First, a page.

By Susan E. Matthews
Vitamin B12 may be known for helping people absorb iron and maintaining the nervous system, but a new study tracking hundreds of thousands of people in Denmark found that higher levels of the vitamin were associated with higher levels of cancer. But don't throw out your supplements yet -- the researchers theorize it's more likely cancer causes high levels of B12 than B12 causing cancer.
The researchers, from Aarhus University Hospital in Denmark, made use of Danish medical registries to investigate over 330,000 patients between 1998 and 2010. These patients did not have cancer when the researchers began tracking them, but they had been referred to have their vitamin B12 levels tested. The researchers found that the patients with the highest vitamin B12 levels also had the highest risk of being diagnosed with cancer, particularly in the first year after having the vitamin measurement taken.
"I was surprised to see such strong associations to different specific types of cancer," said study author Johan Arendt, BSc, of the department of clinical epidemiology at Aarhus University Hospital. The researchers found that risk of cancers associated with smoking and alcohol was higher, but the risk of blood-related and hormonal cancers was also elevated.
An increased vitamin B12 level makes sense for cancers associated with high intake of alcohol, such as liver cancer, the researchers noted. Cancer of the liver would inhibit the liver's functioning, and because the liver processes vitamin B12, it makes sense that the patient would have high levels of vitamin B12.
As for the correlation between B12 and other cancers, experts suggested it may be the result of the study setup.
"Think in real-time," said Mikkael Sekeres, MD, MS, director of the leukemia program at Cleveland Clinic. All of the participants the researchers tracked were having their vitamin B12 levels measured, which indicates that something was bothering them to begin with.
Sekeres theorized that a patient may come into the doctor feeling fatigued, which could lead to the doctor wanting to check vitamin levels and prescribe supplements. In reality, the cause of the fatigue could very likely be an impending cancer diagnosis, but the patient and doctor don't know this yet.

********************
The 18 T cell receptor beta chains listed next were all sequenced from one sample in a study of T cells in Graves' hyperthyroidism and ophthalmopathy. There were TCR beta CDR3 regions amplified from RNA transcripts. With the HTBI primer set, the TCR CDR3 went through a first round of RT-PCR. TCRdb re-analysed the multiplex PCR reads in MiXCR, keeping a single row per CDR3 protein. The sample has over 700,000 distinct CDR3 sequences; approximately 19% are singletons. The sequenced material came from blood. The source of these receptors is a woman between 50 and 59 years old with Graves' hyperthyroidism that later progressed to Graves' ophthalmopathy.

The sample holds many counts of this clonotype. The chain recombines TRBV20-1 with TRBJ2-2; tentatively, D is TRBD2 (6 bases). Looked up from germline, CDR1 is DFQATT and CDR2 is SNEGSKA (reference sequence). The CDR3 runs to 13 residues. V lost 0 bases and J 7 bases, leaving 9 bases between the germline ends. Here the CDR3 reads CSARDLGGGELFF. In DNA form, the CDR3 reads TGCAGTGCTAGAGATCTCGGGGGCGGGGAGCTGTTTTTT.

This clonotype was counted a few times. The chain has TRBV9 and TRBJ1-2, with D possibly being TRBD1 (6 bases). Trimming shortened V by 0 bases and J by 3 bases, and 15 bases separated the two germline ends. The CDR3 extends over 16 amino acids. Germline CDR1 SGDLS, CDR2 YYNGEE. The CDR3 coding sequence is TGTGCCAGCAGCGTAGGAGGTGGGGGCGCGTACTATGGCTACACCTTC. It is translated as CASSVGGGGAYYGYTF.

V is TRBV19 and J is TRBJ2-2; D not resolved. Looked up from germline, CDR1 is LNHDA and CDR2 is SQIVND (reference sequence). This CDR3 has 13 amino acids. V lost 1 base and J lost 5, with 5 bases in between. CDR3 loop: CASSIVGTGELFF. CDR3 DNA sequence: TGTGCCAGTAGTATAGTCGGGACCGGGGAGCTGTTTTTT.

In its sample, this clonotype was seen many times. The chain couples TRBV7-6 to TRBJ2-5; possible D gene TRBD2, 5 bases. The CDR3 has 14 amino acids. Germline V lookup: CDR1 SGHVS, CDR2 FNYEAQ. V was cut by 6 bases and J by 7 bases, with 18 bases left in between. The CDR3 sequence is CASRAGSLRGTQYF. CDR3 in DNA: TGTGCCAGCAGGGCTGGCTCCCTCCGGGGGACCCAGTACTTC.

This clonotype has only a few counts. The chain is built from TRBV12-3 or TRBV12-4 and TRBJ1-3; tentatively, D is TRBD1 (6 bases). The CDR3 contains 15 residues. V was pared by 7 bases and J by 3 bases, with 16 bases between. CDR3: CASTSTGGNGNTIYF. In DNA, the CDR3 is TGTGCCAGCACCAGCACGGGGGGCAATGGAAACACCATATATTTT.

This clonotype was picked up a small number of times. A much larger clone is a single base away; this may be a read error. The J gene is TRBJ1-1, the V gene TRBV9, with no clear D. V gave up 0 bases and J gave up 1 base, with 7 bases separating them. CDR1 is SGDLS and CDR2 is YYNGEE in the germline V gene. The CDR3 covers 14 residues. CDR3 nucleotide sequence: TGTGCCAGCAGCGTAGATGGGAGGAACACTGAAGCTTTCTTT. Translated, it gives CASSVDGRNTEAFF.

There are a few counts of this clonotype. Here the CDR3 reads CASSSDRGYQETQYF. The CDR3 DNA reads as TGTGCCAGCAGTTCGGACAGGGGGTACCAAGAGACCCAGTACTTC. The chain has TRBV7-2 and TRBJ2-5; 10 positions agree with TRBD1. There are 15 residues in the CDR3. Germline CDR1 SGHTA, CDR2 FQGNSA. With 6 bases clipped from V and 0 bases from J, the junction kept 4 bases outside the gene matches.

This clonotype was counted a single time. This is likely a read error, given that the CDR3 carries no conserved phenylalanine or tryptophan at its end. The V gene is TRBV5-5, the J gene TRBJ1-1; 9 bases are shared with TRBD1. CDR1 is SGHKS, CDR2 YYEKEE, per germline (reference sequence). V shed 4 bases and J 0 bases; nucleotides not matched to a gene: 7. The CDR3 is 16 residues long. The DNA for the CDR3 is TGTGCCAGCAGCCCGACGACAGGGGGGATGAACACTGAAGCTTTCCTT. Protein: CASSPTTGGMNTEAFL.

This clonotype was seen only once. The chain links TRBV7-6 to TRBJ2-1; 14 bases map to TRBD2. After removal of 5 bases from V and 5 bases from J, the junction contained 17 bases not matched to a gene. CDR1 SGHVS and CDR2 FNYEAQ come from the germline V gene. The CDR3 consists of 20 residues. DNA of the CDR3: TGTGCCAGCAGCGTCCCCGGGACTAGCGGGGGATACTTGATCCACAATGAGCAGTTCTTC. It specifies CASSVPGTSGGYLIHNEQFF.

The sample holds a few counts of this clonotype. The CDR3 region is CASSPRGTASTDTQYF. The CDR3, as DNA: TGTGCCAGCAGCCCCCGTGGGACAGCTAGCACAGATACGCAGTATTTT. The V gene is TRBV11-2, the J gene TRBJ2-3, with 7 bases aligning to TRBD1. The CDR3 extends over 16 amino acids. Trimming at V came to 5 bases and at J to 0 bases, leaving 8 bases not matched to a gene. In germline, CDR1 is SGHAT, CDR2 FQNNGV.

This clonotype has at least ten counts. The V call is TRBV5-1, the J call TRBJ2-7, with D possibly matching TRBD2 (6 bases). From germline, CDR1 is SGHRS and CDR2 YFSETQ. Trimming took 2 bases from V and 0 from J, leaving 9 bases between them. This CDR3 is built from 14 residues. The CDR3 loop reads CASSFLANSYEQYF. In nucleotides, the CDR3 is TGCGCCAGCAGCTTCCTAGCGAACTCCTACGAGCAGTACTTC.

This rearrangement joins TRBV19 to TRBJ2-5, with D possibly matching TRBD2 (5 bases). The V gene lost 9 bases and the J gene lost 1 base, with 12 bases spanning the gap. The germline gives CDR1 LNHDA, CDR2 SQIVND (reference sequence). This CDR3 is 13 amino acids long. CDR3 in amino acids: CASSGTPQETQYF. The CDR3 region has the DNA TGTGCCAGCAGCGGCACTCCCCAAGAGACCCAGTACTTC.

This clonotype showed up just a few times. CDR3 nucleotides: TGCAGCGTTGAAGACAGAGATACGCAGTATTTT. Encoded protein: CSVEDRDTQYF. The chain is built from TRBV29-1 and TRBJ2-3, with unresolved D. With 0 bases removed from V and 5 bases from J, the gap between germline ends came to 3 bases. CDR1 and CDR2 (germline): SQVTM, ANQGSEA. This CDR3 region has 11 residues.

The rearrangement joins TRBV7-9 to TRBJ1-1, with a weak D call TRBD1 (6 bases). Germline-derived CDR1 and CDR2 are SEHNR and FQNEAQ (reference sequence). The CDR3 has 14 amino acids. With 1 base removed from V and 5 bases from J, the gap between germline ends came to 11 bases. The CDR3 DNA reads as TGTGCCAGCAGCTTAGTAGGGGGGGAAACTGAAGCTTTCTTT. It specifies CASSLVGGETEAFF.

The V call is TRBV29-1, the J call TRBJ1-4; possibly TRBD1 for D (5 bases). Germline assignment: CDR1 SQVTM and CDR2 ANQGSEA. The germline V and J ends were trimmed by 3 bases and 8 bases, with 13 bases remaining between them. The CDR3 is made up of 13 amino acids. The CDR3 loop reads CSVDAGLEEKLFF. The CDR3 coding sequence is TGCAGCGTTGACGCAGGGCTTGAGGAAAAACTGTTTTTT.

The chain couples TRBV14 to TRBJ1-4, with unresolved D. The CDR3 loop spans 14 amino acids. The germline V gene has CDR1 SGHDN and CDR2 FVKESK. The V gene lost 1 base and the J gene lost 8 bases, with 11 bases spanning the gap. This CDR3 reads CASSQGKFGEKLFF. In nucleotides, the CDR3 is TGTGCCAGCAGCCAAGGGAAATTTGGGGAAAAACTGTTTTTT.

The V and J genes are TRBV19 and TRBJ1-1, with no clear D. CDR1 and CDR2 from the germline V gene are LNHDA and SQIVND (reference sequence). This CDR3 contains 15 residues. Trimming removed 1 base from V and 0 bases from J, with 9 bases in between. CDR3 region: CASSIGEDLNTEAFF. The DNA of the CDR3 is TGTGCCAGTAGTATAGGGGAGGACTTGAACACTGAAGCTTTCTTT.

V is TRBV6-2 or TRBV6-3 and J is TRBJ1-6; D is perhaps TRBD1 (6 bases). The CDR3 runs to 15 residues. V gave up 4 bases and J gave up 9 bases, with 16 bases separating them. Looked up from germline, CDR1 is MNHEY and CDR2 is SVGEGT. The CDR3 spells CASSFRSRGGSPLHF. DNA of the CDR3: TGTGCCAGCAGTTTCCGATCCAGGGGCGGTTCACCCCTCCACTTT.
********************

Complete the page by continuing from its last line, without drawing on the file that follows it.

This is called "confounding by indication," Dr. Sekeres said.
Polly Niravath, MD, assistant professor at Baylor College of Medicine agreed with Sekeres' conclusion.
"You're checking B12 on these people because they have symptoms, and those symptoms make them more likely to have cancer," she said.
The resulting supplements would elevate their B12 levels prior to diagnosis. "All of this is occurring prior to the discovery of the cancer," he said.
It's also possible that something about the pathology of certain cancers results in patients having higher levels of vitamin B12 in their bloodstream, Dr. Niravath said. "Perhaps it's a reflection of something else the cancer is doing in the body," she said.
Sekeres agreed that further research is needed to determine if certain cancers elevate the level of B12 in the body, or if the results of the study were completely confounded by the study's design.
At any rate, everyone agreed that while the results are curious, they're not a reason to stop taking your multivitamins.
"It's interesting -- but not practice-changing," Niravath said.
"Study: Vitamin B12 Correlated with Higher Cancer Risk" originally appeared on Everyday Health.